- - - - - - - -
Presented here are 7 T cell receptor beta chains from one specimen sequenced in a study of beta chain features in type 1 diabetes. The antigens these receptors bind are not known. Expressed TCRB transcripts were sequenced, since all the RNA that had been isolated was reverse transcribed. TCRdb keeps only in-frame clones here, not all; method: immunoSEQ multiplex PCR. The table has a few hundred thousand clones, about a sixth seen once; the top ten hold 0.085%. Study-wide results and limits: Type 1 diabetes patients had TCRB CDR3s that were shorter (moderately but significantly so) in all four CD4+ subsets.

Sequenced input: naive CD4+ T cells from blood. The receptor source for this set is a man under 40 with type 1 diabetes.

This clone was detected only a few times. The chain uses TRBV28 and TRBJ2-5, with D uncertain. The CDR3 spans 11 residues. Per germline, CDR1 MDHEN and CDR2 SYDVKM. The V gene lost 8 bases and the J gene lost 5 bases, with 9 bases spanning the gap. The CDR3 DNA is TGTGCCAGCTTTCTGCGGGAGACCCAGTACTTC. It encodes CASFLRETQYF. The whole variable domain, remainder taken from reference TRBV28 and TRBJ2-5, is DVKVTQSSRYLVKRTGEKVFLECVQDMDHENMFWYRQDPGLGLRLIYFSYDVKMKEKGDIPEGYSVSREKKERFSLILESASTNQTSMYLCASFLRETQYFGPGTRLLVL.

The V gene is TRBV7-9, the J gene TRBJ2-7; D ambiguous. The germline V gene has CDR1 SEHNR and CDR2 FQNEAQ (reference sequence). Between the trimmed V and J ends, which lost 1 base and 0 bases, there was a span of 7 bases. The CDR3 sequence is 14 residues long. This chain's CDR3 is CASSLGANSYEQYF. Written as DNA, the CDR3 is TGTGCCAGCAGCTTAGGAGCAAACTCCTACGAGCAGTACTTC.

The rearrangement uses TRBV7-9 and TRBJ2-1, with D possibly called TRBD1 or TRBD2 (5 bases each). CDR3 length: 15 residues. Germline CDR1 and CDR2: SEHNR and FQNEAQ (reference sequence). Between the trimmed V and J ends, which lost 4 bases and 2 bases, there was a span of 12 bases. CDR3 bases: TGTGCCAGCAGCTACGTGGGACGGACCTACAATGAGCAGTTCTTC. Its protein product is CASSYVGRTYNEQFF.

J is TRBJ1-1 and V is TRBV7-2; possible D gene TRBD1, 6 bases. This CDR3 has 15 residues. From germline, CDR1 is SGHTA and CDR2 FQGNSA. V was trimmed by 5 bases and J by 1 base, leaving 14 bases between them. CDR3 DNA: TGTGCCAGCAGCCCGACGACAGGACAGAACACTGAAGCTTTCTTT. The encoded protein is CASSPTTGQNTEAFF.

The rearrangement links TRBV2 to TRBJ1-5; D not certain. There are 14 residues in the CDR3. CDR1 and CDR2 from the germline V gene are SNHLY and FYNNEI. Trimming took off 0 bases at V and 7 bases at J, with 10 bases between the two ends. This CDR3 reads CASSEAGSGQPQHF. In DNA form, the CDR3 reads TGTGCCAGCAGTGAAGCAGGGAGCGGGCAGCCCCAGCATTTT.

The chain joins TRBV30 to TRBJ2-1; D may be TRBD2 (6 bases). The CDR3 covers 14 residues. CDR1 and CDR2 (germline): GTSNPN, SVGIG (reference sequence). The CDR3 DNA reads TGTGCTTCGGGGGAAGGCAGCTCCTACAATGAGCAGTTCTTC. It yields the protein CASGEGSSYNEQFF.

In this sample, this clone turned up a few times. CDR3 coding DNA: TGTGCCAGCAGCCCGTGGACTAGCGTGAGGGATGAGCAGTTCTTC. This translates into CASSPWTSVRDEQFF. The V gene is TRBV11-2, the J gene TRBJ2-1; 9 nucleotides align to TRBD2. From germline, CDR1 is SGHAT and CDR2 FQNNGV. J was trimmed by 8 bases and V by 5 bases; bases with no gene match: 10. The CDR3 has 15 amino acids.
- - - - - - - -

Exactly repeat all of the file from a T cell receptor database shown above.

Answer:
Presented here are 7 T cell receptor beta chains from one specimen sequenced in a study of beta chain features in type 1 diabetes. The antigens these receptors bind are not known. Expressed TCRB transcripts were sequenced, since all the RNA that had been isolated was reverse transcribed. TCRdb keeps only in-frame clones here, not all; method: immunoSEQ multiplex PCR. The table has a few hundred thousand clones, about a sixth seen once; the top ten hold 0.085%. Study-wide results and limits: Type 1 diabetes patients had TCRB CDR3s that were shorter (moderately but significantly so) in all four CD4+ subsets.

Sequenced input: naive CD4+ T cells from blood. The receptor source for this set is a man under 40 with type 1 diabetes.

This clone was detected only a few times. The chain uses TRBV28 and TRBJ2-5, with D uncertain. The CDR3 spans 11 residues. Per germline, CDR1 MDHEN and CDR2 SYDVKM. The V gene lost 8 bases and the J gene lost 5 bases, with 9 bases spanning the gap. The CDR3 DNA is TGTGCCAGCTTTCTGCGGGAGACCCAGTACTTC. It encodes CASFLRETQYF. The whole variable domain, remainder taken from reference TRBV28 and TRBJ2-5, is DVKVTQSSRYLVKRTGEKVFLECVQDMDHENMFWYRQDPGLGLRLIYFSYDVKMKEKGDIPEGYSVSREKKERFSLILESASTNQTSMYLCASFLRETQYFGPGTRLLVL.

The V gene is TRBV7-9, the J gene TRBJ2-7; D ambiguous. The germline V gene has CDR1 SEHNR and CDR2 FQNEAQ (reference sequence). Between the trimmed V and J ends, which lost 1 base and 0 bases, there was a span of 7 bases. The CDR3 sequence is 14 residues long. This chain's CDR3 is CASSLGANSYEQYF. Written as DNA, the CDR3 is TGTGCCAGCAGCTTAGGAGCAAACTCCTACGAGCAGTACTTC.

The rearrangement uses TRBV7-9 and TRBJ2-1, with D possibly called TRBD1 or TRBD2 (5 bases each). CDR3 length: 15 residues. Germline CDR1 and CDR2: SEHNR and FQNEAQ (reference sequence). Between the trimmed V and J ends, which lost 4 bases and 2 bases, there was a span of 12 bases. CDR3 bases: TGTGCCAGCAGCTACGTGGGACGGACCTACAATGAGCAGTTCTTC. Its protein product is CASSYVGRTYNEQFF.

J is TRBJ1-1 and V is TRBV7-2; possible D gene TRBD1, 6 bases. This CDR3 has 15 residues. From germline, CDR1 is SGHTA and CDR2 FQGNSA. V was trimmed by 5 bases and J by 1 base, leaving 14 bases between them. CDR3 DNA: TGTGCCAGCAGCCCGACGACAGGACAGAACACTGAAGCTTTCTTT. The encoded protein is CASSPTTGQNTEAFF.

The rearrangement links TRBV2 to TRBJ1-5; D not certain. There are 14 residues in the CDR3. CDR1 and CDR2 from the germline V gene are SNHLY and FYNNEI. Trimming took off 0 bases at V and 7 bases at J, with 10 bases between the two ends. This CDR3 reads CASSEAGSGQPQHF. In DNA form, the CDR3 reads TGTGCCAGCAGTGAAGCAGGGAGCGGGCAGCCCCAGCATTTT.

The chain joins TRBV30 to TRBJ2-1; D may be TRBD2 (6 bases). The CDR3 covers 14 residues. CDR1 and CDR2 (germline): GTSNPN, SVGIG (reference sequence). The CDR3 DNA reads TGTGCTTCGGGGGAAGGCAGCTCCTACAATGAGCAGTTCTTC. It yields the protein CASGEGSSYNEQFF.

In this sample, this clone turned up a few times. CDR3 coding DNA: TGTGCCAGCAGCCCGTGGACTAGCGTGAGGGATGAGCAGTTCTTC. This translates into CASSPWTSVRDEQFF. The V gene is TRBV11-2, the J gene TRBJ2-1; 9 nucleotides align to TRBD2. From germline, CDR1 is SGHAT and CDR2 FQNNGV. J was trimmed by 8 bases and V by 5 bases; bases with no gene match: 10. The CDR3 has 15 amino acids.